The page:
Most importantly, some performance effects won't appear with low traffic or low order volume. That discount coupon that makes sure it isn't used more than 50 times is much faster on a database with 100 orders than on one with 20,000 orders. Right?
So how will you know if that coupon is killing you? Or if your comment plugin is killing you? Or if your upsell or cross-sell will time out your site under heavy loads?
The only way to know is to test. And if you're not testing, then you don't know where the gotchas are. And if you don't know where the problems are, you're bound to discover them at the wrong moment.
I know I put this second but the truth is that this is the biggest of all WooCommerce hosting mistakes I see on a monthly basis.
You've been promised auto-scale but don't know how it works
From the first moment you heard about auto-scale technology, it sounded so wonderful, right? You'd never have problems with traffic because your server would just automatically grow.
But wait, how does that work? A physical server doesn't naturally grow. So what's going on?
Too many people, from merchants to developers, have no idea how auto-scaling works with their specific host. Some don't even know how it works at all.
I briefly explained our auto-scale approach at Nexcess before, but the point is that you should be asking how it works for your host, not mine.
- Are there delays before your store sees the benefits of auto-scale?
- Is there any cost and how much is the cost when your store auto-scales?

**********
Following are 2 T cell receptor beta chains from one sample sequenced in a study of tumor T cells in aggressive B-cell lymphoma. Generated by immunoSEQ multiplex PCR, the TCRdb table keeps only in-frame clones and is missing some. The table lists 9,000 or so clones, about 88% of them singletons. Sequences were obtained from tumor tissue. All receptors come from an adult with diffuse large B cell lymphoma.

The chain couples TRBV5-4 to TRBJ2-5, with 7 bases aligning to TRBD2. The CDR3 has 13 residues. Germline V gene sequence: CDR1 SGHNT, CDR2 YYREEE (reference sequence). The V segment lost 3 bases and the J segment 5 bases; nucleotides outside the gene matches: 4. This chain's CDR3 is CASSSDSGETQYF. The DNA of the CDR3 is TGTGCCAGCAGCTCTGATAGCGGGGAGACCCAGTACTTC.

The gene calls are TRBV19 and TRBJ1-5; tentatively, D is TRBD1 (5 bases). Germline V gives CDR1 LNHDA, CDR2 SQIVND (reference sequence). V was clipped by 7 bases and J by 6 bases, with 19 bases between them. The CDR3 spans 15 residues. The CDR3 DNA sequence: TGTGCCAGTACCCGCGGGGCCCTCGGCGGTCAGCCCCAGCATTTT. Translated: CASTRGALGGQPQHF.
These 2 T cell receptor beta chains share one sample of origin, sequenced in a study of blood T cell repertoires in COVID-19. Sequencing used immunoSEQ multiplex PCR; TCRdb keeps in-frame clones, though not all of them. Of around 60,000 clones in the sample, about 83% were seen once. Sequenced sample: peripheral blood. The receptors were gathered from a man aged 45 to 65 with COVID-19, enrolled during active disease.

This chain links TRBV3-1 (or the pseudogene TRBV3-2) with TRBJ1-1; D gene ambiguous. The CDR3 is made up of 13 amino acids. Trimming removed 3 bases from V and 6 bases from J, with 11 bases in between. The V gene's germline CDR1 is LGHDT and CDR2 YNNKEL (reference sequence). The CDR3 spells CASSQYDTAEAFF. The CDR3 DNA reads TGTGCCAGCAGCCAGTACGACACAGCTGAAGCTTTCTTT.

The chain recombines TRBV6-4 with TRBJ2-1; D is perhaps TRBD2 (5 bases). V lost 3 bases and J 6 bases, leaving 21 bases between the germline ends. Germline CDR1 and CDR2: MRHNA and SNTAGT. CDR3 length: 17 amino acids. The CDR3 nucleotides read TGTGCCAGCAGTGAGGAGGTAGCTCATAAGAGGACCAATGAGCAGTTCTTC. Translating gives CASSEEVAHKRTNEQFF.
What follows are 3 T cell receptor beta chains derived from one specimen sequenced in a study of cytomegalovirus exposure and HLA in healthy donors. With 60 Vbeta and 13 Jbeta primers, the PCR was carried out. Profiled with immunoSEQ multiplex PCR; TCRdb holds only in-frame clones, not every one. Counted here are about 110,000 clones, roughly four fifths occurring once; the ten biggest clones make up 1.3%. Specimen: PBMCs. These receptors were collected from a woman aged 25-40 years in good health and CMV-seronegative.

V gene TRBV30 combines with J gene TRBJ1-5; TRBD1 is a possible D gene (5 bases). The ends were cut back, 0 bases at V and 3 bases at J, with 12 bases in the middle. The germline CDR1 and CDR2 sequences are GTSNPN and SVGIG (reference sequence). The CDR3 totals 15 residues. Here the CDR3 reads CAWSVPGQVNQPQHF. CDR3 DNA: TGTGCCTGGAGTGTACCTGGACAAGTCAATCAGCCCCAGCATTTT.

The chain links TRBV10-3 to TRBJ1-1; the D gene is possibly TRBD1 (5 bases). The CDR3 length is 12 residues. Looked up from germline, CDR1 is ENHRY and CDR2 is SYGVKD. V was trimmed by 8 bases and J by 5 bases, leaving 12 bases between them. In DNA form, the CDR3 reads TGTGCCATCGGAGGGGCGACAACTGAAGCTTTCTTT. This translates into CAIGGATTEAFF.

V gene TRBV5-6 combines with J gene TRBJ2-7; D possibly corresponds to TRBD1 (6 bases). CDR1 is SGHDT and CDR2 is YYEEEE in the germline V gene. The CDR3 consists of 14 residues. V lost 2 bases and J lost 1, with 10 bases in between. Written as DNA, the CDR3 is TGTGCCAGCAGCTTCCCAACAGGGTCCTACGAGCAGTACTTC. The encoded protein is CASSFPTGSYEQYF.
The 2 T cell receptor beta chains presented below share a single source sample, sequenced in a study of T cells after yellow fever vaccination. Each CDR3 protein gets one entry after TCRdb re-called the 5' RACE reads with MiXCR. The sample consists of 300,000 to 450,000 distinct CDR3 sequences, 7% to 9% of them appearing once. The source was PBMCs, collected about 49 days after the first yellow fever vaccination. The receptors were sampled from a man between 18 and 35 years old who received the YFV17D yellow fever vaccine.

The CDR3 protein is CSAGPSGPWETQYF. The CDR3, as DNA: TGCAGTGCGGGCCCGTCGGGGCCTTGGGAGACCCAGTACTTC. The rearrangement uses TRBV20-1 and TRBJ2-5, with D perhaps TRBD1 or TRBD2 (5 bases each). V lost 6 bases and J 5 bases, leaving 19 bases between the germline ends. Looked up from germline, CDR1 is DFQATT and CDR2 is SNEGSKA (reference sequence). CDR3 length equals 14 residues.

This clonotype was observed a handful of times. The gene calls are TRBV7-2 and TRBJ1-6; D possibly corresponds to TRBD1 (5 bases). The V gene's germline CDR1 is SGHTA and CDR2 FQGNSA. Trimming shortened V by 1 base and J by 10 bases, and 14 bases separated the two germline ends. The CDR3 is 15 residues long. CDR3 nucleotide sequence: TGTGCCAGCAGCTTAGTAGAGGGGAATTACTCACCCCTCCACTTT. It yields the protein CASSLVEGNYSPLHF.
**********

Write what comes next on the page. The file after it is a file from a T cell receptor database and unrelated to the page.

- Is there a limit to how much scaling occurs without manual intervention?
- Will your store have to move to another server to auto-scale?
- Will your store have to get migrated to another underlying provider?
All of these questions and more should be asked when you're being promised that you don't have to worry about scale. No one likes surprises.
How we built Nexcess Managed WooCommerce Hosting
When we first launched Liquid Web's (now Nexcess) Managed WooCommerce hosting plans, they started at $249/month. That was 10x the price of other hosts offering a solution that looked (at first glance) comparable. The difference? One of the big ones was that it was designed for high concurrent traffic.
For large stores, we pushed all reporting out to Glew. For abandoned carts, we pushed logic and email to Jilt, and now use Recapture as well. The point was to leave the server to focus on carts and not all the extra stuff. Reporting, cart abandonment, email sending are all things that can slow your cart processing down and we didn't want that.
I'm not going to add it as a fourth mistake, but most folks building stores ask the server to do far more than it should. You should focus its duty as narrowly as possible.
The good news is that we didn't leave it up at the $249 level. Once we got more things in place, we were able to offer Nexcess Managed WooCommerce hosting plans starting at $19 – and they still offer auto-scale. (That plan is great for small or starting stores doing less than 500 orders an hour.)
The bottom line is the same regardless of who you're hosting with. Just make sure you're asking the right questions, doing the right due diligence, and working closely with your host.